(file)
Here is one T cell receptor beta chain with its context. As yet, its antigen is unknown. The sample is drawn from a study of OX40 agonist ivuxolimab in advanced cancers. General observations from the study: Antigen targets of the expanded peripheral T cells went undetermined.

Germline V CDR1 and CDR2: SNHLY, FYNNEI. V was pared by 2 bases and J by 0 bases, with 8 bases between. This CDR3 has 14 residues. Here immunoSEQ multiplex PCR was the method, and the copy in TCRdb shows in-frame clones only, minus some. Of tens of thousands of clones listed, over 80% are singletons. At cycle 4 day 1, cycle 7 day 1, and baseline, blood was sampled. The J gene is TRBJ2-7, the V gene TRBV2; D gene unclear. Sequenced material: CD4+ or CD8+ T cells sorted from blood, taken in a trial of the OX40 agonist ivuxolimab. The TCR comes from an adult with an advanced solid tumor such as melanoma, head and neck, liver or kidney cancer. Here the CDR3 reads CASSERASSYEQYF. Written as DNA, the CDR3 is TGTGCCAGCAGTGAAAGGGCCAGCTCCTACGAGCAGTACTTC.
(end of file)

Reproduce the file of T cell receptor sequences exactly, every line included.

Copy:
Here is one T cell receptor beta chain with its context. As yet, its antigen is unknown. The sample is drawn from a study of OX40 agonist ivuxolimab in advanced cancers. General observations from the study: Antigen targets of the expanded peripheral T cells went undetermined.

Germline V CDR1 and CDR2: SNHLY, FYNNEI. V was pared by 2 bases and J by 0 bases, with 8 bases between. This CDR3 has 14 residues. Here immunoSEQ multiplex PCR was the method, and the copy in TCRdb shows in-frame clones only, minus some. Of tens of thousands of clones listed, over 80% are singletons. At cycle 4 day 1, cycle 7 day 1, and baseline, blood was sampled. The J gene is TRBJ2-7, the V gene TRBV2; D gene unclear. Sequenced material: CD4+ or CD8+ T cells sorted from blood, taken in a trial of the OX40 agonist ivuxolimab. The TCR comes from an adult with an advanced solid tumor such as melanoma, head and neck, liver or kidney cancer. Here the CDR3 reads CASSERASSYEQYF. Written as DNA, the CDR3 is TGTGCCAGCAGTGAAAGGGCCAGCTCCTACGAGCAGTACTTC.